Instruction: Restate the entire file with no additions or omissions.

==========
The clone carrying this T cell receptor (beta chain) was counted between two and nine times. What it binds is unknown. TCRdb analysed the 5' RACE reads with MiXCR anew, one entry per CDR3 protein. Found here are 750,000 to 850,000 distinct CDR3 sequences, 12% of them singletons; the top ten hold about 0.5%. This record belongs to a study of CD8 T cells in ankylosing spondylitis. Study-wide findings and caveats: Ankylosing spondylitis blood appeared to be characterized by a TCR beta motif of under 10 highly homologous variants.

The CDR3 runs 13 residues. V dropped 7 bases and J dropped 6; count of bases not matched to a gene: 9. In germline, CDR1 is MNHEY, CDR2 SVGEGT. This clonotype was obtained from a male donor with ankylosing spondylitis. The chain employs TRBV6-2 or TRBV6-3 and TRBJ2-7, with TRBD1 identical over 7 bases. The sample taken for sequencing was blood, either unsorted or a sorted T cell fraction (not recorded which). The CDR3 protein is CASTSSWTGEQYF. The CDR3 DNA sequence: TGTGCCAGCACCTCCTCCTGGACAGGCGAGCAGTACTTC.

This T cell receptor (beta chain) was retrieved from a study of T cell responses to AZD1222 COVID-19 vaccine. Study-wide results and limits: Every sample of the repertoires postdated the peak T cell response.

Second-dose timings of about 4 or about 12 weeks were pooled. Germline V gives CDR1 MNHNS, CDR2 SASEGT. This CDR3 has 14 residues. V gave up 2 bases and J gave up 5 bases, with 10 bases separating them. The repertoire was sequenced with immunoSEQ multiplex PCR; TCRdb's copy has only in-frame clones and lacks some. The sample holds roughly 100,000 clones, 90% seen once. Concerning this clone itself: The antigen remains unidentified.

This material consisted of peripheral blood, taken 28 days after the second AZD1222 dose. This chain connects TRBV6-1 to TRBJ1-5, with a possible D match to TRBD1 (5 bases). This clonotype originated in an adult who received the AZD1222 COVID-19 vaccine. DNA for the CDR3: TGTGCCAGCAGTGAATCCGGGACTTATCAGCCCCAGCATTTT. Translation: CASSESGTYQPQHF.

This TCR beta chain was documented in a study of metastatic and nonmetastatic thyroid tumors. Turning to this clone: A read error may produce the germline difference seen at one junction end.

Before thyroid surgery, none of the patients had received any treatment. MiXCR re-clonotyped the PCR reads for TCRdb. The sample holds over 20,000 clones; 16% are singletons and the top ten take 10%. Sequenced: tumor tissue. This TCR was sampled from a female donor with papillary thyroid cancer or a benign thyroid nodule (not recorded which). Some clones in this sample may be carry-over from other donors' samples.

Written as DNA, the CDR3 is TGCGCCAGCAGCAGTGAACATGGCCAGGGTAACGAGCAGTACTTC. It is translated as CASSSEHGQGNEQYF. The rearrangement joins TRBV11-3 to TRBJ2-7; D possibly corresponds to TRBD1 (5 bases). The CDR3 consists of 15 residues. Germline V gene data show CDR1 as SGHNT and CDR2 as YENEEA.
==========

The clone carrying this T cell receptor (beta chain) was counted between two and nine times. What it binds is unknown. TCRdb analysed the 5' RACE reads with MiXCR anew, one entry per CDR3 protein. Found here are 750,000 to 850,000 distinct CDR3 sequences, 12% of them singletons; the top ten hold about 0.5%. This record belongs to a study of CD8 T cells in ankylosing spondylitis. Study-wide findings and caveats: Ankylosing spondylitis blood appeared to be characterized by a TCR beta motif of under 10 highly homologous variants.

The CDR3 runs 13 residues. V dropped 7 bases and J dropped 6; count of bases not matched to a gene: 9. In germline, CDR1 is MNHEY, CDR2 SVGEGT. This clonotype was obtained from a male donor with ankylosing spondylitis. The chain employs TRBV6-2 or TRBV6-3 and TRBJ2-7, with TRBD1 identical over 7 bases. The sample taken for sequencing was blood, either unsorted or a sorted T cell fraction (not recorded which). The CDR3 protein is CASTSSWTGEQYF. The CDR3 DNA sequence: TGTGCCAGCACCTCCTCCTGGACAGGCGAGCAGTACTTC.

This T cell receptor (beta chain) was retrieved from a study of T cell responses to AZD1222 COVID-19 vaccine. Study-wide results and limits: Every sample of the repertoires postdated the peak T cell response.

Second-dose timings of about 4 or about 12 weeks were pooled. Germline V gives CDR1 MNHNS, CDR2 SASEGT. This CDR3 has 14 residues. V gave up 2 bases and J gave up 5 bases, with 10 bases separating them. The repertoire was sequenced with immunoSEQ multiplex PCR; TCRdb's copy has only in-frame clones and lacks some. The sample holds roughly 100,000 clones, 90% seen once. Concerning this clone itself: The antigen remains unidentified.

This material consisted of peripheral blood, taken 28 days after the second AZD1222 dose. This chain connects TRBV6-1 to TRBJ1-5, with a possible D match to TRBD1 (5 bases). This clonotype originated in an adult who received the AZD1222 COVID-19 vaccine. DNA for the CDR3: TGTGCCAGCAGTGAATCCGGGACTTATCAGCCCCAGCATTTT. Translation: CASSESGTYQPQHF.

This TCR beta chain was documented in a study of metastatic and nonmetastatic thyroid tumors. Turning to this clone: A read error may produce the germline difference seen at one junction end.

Before thyroid surgery, none of the patients had received any treatment. MiXCR re-clonotyped the PCR reads for TCRdb. The sample holds over 20,000 clones; 16% are singletons and the top ten take 10%. Sequenced: tumor tissue. This TCR was sampled from a female donor with papillary thyroid cancer or a benign thyroid nodule (not recorded which). Some clones in this sample may be carry-over from other donors' samples.

Written as DNA, the CDR3 is TGCGCCAGCAGCAGTGAACATGGCCAGGGTAACGAGCAGTACTTC. It is translated as CASSSEHGQGNEQYF. The rearrangement joins TRBV11-3 to TRBJ2-7; D possibly corresponds to TRBD1 (5 bases). The CDR3 consists of 15 residues. Germline V gene data show CDR1 as SGHNT and CDR2 as YENEEA.